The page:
The results from the just concluded elections have also thrown up new but important dynamics. For instance, in the declared national assembly seats so far there have been many instances where parties won the presidential elections in the state, but only won a few, if any, National Assembly seats. In other states parties failed to win the presidential vote in the state but dominated the legislative elections. The 25 February polls highlighted the growing phenomenon of split voting an important reminder of the role personalities play in voters decision and an illustration that the party’s efforts to get its supporters to vote ‘top to bottom’ was not realised in practice. In 11 states the party which won the presidential election did not secure the largest number of National Assembly seats in that state.
The data highlights the importance of personalities in political choice both at national and sub-national levels. This, more so than loyalty to a particular party – Nigerian political parties do not have distinct ideologies in the main – will be key to understanding how the gubernatorial races will play out across the country. This is important as inflated expectation based on the presidential outcome might be used by political actors to call for the delegitimisation of the process, policies and eventual winners – with the uncertainty of what this might represent for the democratic process. Political parties and candidates with genuine grievances about the process should challenge these, but we encourage supporters to refrain from using the presidential outcomes as an indicator of likely support in the state level elections. The results from National Assembly votes held the same day suggest that the presidential pattern is less relevant to more localised political races.
Citizen participation, like for the presidential election, will be an important shaper of the outcome with fears of violence and question marks about the ability of INEC to conduct credible polls likely to impact on turnout figures in some states. However based on the most recent off-cycle governorship elections in Ekiti and Osun, overall turnout could be higher than in the general election even if there will be significant variation between states and geopolitical zones with the competitiveness of the race and potential violence risks being defining factors. Kano, Jigawa and Adamawa are likely to see higher than average turnout whilst Lagos, Rivers and states across the southeast will likely see turnout on a par with voter participation during the 25 February polls, if not less. A combination of the increased risk of violence and voter apathy.
For those who do choose to cast a ballot the continued scarcity of fuel and naira increases the risk that they will be incentivised to do so.
Vote trading was less prominent during the presidential election but more creative. Food and material goods replaced cash in many instances, a practice that will be a feature of closely contested polls in Sokoto, Delta, Rivers and Zamfara states. However, this is in tandem with presidential races where vote trading is often limited when compared to governorship races which has seen vote trading feature prominently in successive elections. We encourage citizens to make their decision based on choice and not in exchange for goods or cash and implore investigating authorities to act against those engaged in the process of buying votes in order to erode the practice in this and subsequent Nigerian elections.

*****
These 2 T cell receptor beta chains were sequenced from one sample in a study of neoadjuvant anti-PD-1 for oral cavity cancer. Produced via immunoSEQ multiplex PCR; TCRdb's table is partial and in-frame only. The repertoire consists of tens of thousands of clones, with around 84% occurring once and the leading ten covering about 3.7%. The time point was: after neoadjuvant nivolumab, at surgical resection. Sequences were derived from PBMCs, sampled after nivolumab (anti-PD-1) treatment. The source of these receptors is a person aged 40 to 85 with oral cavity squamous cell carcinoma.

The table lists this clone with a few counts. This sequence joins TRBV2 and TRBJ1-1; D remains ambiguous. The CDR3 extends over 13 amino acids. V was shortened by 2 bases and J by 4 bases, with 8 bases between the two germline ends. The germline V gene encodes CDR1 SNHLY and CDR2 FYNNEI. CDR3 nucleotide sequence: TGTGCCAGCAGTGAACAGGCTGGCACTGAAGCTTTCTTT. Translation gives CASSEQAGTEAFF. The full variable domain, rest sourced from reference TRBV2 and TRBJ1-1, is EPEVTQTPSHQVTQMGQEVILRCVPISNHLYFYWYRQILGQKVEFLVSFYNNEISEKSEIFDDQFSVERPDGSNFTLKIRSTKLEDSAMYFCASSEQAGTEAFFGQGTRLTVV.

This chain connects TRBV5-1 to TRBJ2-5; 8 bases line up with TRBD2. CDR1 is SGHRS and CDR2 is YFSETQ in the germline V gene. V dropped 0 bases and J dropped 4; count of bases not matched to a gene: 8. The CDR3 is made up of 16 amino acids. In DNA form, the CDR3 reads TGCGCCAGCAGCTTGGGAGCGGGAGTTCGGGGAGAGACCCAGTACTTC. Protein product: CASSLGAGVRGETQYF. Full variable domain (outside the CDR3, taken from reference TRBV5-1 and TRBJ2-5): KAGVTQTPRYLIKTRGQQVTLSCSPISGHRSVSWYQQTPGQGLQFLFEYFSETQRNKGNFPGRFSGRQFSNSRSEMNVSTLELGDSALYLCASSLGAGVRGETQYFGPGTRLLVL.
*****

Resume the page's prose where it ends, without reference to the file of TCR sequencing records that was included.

- We urge the Commission to be both pro-active and responsive in its communication with voters. Elongated periods of silence when the election process encounters issues provides fuel for misinformation and disinformation to emerge.
- We encourage INEC to work assiduously to ensure that polls are open on time, that the necessary equipment and trained staff are present, and that the transmission of results to IReV is completed as set out in the regulations.
- All INEC officials and ad-hoc staff should abide by their code of conduct with those caught engaging in serious election malpractice removed and supplementary elections held if needed.
For political parties
- Political parties, their candidates and supporters should refrain from engaging in divisive rhetoric around the identity of candidates or the outcome of the election before a declaration from INEC.
- Political parties, their candidates and supporters should not engage thugs to disrupt polling, particularly in areas of opposition stronghold.
For security agencies
- We urge security agencies and their staff to refrain from any engagements in the election process that contribute to an escalation of violence during voting and in the immediate aftermath.
- We encourage security agencies to take the necessary action to prosecute those proven to have engaged in election-related violence to disrupt polling or the annocement of results.
- Traditional media houses should deliver responsible and balanced media reporting to avoid accentuating pre-existing divisions among groups in Nigeria.
- Exercise caution in using trending social media issues to shape articles and narratives about the election as it is unfolding.
- We encourage citizens to continue to engage in the democratic process in Nigeria by casting a ballot for governors and/or state house of assembly representatives.
- Despite the prevailing fuel and naira scarcity, and wider economic hardships, we urge Nigerians to base their decision on who to vote for on the merits of candidates, not a financial inducement offered by a political party representative.
 Are, J. 2023. ‘INEC withdraws Abia and Sokoto RECs for ‘endangering electoral process’. The Cable. 8 March. Available at https://www.thecable.ng/inec-withdraws-abia-sokoto-recs-for-endangering-electoral-process